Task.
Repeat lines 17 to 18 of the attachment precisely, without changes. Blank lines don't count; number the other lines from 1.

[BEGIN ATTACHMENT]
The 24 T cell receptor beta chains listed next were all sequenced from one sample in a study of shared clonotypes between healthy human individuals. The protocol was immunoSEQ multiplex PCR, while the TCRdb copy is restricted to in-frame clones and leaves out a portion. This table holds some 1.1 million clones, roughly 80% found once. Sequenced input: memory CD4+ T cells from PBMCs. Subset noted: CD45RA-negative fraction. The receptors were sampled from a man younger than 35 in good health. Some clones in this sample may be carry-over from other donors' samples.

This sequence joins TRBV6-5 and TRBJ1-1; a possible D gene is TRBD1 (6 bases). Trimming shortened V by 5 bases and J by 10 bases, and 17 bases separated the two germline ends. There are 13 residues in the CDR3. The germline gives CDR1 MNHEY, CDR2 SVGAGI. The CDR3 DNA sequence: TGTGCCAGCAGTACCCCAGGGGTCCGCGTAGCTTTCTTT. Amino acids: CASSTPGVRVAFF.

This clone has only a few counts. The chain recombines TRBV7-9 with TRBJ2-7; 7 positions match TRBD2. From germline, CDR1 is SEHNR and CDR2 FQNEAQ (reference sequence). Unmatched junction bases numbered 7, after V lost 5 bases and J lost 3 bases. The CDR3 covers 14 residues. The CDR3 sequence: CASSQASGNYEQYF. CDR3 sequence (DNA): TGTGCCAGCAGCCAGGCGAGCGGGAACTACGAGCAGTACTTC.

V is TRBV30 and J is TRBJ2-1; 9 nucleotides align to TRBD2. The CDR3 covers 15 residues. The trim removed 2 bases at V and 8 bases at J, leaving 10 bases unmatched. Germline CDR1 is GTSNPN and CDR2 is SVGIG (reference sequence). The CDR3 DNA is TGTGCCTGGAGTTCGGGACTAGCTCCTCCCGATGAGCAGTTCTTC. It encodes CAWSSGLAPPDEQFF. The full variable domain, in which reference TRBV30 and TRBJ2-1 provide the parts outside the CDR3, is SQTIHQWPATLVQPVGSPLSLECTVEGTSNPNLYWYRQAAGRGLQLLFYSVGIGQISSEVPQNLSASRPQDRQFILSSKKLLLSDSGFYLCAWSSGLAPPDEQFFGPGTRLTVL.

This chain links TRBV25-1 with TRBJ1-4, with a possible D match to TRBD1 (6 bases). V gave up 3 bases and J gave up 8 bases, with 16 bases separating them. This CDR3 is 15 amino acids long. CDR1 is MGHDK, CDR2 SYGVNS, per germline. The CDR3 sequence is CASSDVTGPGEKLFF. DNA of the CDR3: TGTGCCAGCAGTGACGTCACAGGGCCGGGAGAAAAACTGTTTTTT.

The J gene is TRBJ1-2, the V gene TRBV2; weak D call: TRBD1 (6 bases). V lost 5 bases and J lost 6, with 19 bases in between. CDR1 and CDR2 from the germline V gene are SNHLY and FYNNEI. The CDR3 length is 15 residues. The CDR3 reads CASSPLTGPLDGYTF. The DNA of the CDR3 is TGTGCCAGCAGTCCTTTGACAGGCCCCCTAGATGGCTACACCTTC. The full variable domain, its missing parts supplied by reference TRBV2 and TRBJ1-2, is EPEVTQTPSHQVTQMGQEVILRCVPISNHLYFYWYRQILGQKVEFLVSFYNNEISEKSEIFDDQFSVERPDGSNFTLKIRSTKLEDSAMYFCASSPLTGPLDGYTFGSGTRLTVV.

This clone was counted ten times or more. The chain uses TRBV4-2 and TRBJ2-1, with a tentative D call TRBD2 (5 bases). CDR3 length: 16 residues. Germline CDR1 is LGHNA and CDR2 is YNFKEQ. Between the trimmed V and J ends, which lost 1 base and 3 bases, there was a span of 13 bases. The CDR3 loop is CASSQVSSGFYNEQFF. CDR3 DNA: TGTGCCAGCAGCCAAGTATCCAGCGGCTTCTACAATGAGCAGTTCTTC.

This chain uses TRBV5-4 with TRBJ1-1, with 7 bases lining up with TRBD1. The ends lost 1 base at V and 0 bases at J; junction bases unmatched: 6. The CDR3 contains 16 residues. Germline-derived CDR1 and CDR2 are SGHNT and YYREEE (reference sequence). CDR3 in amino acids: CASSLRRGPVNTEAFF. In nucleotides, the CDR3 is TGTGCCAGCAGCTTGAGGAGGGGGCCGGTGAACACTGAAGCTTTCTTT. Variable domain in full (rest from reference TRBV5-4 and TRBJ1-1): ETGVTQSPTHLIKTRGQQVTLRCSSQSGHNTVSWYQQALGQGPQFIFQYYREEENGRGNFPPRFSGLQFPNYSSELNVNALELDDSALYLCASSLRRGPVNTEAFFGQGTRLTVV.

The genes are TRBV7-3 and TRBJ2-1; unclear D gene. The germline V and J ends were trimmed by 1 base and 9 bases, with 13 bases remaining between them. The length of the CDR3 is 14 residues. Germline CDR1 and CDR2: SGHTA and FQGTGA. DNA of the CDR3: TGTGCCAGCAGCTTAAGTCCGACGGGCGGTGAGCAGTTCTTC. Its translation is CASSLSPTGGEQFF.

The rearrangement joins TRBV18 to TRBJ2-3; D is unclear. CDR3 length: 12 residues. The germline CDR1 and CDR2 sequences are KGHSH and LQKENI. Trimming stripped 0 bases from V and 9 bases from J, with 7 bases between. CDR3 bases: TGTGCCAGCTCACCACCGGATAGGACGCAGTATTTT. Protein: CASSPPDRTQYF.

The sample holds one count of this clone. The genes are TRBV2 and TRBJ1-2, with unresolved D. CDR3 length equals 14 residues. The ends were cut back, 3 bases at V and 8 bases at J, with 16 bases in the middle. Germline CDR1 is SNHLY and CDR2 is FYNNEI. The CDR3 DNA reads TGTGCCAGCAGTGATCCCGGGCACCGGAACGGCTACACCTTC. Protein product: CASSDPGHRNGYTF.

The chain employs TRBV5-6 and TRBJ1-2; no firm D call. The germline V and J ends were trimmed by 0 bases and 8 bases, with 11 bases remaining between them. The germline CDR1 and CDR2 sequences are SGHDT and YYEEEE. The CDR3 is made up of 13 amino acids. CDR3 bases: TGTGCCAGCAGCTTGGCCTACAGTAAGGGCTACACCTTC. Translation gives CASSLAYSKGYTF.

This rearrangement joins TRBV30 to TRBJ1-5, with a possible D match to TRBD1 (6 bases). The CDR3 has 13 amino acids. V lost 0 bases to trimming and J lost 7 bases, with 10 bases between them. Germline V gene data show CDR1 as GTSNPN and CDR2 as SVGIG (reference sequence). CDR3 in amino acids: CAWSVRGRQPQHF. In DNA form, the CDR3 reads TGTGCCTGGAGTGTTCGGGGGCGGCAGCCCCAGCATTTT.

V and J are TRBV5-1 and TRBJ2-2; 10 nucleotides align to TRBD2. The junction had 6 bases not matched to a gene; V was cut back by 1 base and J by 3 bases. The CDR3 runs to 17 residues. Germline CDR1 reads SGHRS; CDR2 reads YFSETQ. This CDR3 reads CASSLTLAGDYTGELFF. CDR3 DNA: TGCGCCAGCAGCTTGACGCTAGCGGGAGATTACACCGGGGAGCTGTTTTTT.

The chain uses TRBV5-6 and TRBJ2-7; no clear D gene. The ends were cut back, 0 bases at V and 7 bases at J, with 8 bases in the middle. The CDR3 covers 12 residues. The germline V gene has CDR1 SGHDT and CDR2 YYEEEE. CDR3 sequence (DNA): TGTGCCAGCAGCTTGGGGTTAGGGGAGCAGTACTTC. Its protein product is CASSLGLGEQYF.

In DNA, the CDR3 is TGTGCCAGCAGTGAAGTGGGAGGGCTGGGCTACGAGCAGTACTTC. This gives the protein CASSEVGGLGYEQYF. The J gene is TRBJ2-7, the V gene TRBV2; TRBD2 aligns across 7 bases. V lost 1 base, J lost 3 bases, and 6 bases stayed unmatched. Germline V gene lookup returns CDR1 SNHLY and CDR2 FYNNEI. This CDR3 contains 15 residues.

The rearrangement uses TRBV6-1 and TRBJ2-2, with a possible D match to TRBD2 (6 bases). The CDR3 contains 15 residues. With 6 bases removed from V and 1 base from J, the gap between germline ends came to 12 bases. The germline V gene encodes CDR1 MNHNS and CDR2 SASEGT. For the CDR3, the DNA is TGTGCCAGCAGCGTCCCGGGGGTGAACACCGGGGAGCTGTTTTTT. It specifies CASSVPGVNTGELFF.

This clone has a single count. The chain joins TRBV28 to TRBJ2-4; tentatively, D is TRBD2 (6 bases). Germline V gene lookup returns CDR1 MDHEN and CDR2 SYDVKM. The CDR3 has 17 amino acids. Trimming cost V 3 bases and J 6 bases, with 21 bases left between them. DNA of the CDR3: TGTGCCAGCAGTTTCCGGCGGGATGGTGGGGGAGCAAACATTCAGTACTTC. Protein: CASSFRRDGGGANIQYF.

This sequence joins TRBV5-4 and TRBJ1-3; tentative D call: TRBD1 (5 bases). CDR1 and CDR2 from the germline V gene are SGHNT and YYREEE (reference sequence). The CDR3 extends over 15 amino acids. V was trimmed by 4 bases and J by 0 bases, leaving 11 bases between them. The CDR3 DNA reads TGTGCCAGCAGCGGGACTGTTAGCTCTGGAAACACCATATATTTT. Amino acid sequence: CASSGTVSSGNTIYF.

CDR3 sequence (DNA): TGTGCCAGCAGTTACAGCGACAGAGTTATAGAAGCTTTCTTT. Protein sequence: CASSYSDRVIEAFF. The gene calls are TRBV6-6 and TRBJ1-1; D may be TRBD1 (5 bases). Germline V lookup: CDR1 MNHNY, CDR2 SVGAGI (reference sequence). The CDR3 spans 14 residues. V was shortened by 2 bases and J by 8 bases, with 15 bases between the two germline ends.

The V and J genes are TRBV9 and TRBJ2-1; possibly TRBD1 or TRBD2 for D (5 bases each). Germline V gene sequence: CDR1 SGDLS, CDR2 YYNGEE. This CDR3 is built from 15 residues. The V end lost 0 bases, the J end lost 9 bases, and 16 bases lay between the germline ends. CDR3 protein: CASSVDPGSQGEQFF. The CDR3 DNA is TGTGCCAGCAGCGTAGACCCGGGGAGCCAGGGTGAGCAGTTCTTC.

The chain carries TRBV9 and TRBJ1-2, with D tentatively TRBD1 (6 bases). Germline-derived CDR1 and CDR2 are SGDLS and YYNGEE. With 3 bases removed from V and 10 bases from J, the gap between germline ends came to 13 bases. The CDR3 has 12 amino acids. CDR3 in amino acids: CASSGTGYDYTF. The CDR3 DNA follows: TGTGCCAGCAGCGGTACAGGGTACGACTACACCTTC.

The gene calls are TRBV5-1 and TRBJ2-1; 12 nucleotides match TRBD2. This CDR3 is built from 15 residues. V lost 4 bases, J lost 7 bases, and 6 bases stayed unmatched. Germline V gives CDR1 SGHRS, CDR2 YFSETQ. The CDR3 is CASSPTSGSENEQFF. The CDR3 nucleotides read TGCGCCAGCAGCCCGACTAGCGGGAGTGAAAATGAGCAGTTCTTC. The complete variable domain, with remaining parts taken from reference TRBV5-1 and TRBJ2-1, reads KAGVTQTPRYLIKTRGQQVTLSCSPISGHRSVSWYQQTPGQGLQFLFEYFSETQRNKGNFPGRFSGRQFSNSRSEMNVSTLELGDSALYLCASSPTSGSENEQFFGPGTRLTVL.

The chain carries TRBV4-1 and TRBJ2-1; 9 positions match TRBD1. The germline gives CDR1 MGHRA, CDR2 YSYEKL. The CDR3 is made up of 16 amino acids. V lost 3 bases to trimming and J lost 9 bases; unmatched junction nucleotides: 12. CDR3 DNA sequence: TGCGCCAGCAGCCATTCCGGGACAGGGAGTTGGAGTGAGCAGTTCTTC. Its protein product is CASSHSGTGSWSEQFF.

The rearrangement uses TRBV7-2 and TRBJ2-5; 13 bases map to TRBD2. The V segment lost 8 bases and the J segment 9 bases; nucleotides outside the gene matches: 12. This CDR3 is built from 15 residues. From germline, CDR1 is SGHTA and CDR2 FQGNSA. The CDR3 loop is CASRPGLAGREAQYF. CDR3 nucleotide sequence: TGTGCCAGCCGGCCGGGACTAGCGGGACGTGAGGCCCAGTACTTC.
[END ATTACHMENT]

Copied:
The rearrangement uses TRBV6-1 and TRBJ2-2, with a possible D match to TRBD2 (6 bases). The CDR3 contains 15 residues. With 6 bases removed from V and 1 base from J, the gap between germline ends came to 12 bases. The germline V gene encodes CDR1 MNHNS and CDR2 SASEGT. For the CDR3, the DNA is TGTGCCAGCAGCGTCCCGGGGGTGAACACCGGGGAGCTGTTTTTT. It specifies CASSVPGVNTGELFF.

This clone has a single count. The chain joins TRBV28 to TRBJ2-4; tentatively, D is TRBD2 (6 bases). Germline V gene lookup returns CDR1 MDHEN and CDR2 SYDVKM. The CDR3 has 17 amino acids. Trimming cost V 3 bases and J 6 bases, with 21 bases left between them. DNA of the CDR3: TGTGCCAGCAGTTTCCGGCGGGATGGTGGGGGAGCAAACATTCAGTACTTC. Protein: CASSFRRDGGGANIQYF.